Monday, March 08, 2010

Happy Days Are Here Again!

Why are so many newspace focused companies (for example, Odyssey Moon, founded by Canadian Bob Richards or PlanetSpace Corporation, which started out as the Canadian Arrow team competing for the Ansari X-Prize) possessors of such strong Canadian pedigrees but not officially Canadian based?

One of the reasons might be described in this recent post on the MaRS Blog by John McCulloch, under the headline "Open access for international investors" which states flatly that the culprit is a series of Canadian tax requirements known collectively as Section 116:
To shed further light on Kerri Golden’s excellent recent post, the stumbling block that has been removed in this case is the Section 116 – a series of tax requirements that imposed onerous restrictions on foreign investors in Canadian firms.
Of course, this post will not devolve into an argument that tax credits are the only key to building a knowledge economy. I've argued the exact opposite position as recently as my post Building a Competitive Business Environment Calls for More than Just Tax Credits.

However, the section 116 requirements do indeed seem onerous:
Under Section 116, a US venture capital company that wished to exit from an investment in a Canadian firm had to gather as many as 900 signatures from its limited partners, have each of them file income tax returns in Canada (even though no tax was due in Canada) and undergo a holding period that could have greatly undercut returns from a successful IPO.  Little wonder that the best funded and best managed VC firms on Earth decided that Canada was a no-go zone.  Incidentally, there is no such red tape for Canadian investors regarding US companies.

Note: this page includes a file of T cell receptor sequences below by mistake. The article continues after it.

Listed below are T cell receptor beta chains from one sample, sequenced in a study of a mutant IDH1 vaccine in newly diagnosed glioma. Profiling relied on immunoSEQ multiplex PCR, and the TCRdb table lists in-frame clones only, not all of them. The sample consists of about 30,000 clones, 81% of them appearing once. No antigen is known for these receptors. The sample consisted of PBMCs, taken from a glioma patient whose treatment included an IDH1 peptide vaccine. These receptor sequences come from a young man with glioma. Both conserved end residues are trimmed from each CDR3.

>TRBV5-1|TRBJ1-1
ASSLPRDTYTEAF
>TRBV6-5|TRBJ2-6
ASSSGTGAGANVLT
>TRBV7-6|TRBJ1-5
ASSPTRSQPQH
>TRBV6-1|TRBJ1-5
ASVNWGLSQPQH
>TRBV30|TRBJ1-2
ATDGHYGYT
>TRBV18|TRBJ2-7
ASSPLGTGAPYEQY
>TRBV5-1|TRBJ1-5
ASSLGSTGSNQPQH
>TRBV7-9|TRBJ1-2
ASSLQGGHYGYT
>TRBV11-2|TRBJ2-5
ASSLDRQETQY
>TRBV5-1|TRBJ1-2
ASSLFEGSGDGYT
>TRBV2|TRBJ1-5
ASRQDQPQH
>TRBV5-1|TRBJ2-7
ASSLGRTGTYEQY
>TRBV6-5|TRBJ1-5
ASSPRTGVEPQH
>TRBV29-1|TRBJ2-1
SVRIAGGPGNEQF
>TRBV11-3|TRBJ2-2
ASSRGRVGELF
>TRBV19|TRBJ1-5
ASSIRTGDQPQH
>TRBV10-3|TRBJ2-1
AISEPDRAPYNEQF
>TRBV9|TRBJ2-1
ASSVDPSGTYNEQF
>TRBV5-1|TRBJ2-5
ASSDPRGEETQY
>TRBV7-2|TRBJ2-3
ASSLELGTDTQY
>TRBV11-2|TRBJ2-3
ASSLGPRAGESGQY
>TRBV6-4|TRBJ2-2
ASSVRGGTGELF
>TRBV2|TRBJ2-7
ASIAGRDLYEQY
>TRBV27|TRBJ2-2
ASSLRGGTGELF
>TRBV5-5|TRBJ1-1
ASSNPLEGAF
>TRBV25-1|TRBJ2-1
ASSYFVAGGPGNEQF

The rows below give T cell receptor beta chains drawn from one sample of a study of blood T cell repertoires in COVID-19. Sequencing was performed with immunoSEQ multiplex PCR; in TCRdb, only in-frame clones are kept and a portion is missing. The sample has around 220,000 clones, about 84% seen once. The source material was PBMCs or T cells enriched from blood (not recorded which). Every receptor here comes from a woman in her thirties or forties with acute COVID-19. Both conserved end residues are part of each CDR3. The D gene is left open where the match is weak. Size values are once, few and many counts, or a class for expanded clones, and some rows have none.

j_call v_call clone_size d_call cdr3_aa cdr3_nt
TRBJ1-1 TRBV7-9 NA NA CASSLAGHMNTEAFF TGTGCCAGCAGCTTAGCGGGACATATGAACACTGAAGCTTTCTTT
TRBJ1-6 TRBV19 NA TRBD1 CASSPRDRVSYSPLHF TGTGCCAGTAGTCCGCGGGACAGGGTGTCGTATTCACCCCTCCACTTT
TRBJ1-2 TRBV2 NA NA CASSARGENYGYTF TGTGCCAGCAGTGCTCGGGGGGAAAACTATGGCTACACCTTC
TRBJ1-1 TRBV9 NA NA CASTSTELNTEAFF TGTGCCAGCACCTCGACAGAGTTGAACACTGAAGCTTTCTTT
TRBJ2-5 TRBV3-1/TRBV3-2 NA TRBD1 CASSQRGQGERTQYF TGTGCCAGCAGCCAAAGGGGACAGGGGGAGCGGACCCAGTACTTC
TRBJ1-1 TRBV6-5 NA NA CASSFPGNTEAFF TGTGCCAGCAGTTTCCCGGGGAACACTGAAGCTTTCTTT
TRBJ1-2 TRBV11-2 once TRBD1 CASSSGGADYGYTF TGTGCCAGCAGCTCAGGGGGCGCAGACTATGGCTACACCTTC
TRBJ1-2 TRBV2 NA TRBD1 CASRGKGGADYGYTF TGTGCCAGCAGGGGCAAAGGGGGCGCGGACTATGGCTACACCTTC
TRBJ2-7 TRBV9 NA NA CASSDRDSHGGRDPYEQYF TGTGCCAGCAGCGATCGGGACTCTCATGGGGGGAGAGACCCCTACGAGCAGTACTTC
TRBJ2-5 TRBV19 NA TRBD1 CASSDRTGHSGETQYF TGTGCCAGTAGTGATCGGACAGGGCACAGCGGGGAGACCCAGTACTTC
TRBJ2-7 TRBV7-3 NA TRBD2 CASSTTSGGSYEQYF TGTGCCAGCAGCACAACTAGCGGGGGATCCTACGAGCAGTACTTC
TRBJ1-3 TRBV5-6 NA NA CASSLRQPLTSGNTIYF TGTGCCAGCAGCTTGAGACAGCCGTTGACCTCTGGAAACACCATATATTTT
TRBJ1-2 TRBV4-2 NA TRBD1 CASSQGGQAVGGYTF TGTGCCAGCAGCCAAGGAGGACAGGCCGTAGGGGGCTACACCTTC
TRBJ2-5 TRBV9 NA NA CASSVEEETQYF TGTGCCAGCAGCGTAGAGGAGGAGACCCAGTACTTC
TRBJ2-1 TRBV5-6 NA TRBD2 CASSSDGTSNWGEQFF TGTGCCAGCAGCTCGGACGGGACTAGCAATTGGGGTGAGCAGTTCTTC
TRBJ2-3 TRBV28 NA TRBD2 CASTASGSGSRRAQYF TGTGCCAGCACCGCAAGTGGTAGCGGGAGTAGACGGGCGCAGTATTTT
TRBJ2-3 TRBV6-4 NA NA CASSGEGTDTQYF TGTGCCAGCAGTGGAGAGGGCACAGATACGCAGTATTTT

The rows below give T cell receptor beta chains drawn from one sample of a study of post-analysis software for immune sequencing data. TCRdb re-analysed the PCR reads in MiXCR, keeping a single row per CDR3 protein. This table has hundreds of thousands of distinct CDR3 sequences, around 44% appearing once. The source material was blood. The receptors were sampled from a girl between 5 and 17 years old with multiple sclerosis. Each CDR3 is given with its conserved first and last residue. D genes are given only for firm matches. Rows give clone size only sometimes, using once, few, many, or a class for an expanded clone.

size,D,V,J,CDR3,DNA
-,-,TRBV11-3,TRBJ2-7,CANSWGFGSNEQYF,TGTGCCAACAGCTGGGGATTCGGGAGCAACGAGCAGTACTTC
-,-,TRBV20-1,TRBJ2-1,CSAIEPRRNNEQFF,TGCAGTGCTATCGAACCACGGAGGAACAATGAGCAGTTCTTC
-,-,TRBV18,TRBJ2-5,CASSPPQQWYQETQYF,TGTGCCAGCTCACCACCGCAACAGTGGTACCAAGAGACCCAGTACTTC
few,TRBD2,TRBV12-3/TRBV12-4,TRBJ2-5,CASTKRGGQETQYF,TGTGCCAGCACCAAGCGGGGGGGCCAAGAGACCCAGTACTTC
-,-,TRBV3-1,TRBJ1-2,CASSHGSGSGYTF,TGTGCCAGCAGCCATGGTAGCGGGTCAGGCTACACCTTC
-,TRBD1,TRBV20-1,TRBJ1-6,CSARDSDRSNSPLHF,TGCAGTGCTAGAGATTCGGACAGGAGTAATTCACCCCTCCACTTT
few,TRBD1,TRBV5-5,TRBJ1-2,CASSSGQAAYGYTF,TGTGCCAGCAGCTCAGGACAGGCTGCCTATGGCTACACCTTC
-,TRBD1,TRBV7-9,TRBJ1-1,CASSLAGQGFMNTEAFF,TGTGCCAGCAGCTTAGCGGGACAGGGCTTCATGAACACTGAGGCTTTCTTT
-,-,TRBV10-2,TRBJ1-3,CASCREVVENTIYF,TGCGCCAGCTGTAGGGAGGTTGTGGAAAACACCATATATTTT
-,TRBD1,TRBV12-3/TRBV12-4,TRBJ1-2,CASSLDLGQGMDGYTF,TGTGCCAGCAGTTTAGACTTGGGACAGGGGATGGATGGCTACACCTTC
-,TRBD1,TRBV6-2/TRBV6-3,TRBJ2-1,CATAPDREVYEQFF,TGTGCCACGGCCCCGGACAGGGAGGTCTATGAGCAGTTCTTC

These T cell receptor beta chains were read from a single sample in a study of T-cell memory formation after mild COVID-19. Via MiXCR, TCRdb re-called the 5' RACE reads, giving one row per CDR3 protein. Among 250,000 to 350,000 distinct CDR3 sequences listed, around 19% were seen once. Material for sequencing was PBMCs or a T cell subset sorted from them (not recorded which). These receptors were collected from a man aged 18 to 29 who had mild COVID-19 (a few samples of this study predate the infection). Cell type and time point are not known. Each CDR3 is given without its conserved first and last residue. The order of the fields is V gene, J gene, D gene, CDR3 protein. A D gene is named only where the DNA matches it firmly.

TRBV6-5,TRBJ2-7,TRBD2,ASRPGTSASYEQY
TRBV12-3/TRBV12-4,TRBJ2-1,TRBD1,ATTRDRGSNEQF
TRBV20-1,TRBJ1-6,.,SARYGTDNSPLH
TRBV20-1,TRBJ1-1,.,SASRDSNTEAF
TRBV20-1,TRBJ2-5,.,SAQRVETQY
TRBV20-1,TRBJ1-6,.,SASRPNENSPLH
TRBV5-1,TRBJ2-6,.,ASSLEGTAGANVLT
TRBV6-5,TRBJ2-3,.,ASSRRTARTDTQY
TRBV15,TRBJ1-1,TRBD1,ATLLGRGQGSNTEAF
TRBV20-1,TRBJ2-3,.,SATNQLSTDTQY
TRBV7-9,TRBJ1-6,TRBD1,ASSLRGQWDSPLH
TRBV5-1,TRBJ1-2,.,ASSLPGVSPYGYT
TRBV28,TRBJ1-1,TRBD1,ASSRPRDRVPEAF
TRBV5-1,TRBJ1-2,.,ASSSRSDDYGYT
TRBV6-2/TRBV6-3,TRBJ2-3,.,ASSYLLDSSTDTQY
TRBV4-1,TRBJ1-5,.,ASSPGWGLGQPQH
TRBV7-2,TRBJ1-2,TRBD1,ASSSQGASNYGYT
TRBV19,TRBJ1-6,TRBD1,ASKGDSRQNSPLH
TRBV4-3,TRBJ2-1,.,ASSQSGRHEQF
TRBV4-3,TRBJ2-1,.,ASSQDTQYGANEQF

As part of their budget outline, the Conservative government has indicated the intention to remove the section 116 "tax barrier" by changing the definition of “taxable Canadian property” to exclude shares of Canadian private companies where not more than 50% of their value is derived from real property in Canada, Canadian resource property or timber resource property.

Essentially, this means that Canadian knowledge focused companies and start-ups can now solicit investors outside of Canada and no longer need to move to the US to utilize American or other foreign venture funds, just so long as the business is not too heavily focused on resources or property.

German Field Marshall Helmuth Carl Bernard von Moltke is supposed to have once said that "No battle plan ever survives contact with the enemy" and I supposed the same is true about budgets and budget promises made under a minority government. However, it is good to see the Canadian government finally beginning to address some of the tax and structural issues preventing Canadian knowledge industries such as the commercial space sector from growing into world class organizations providing Canadian jobs.

Now if only they'd listen to some of the ideas floating around regarding super flow-through tax credits being used to fund space commercialization activities.

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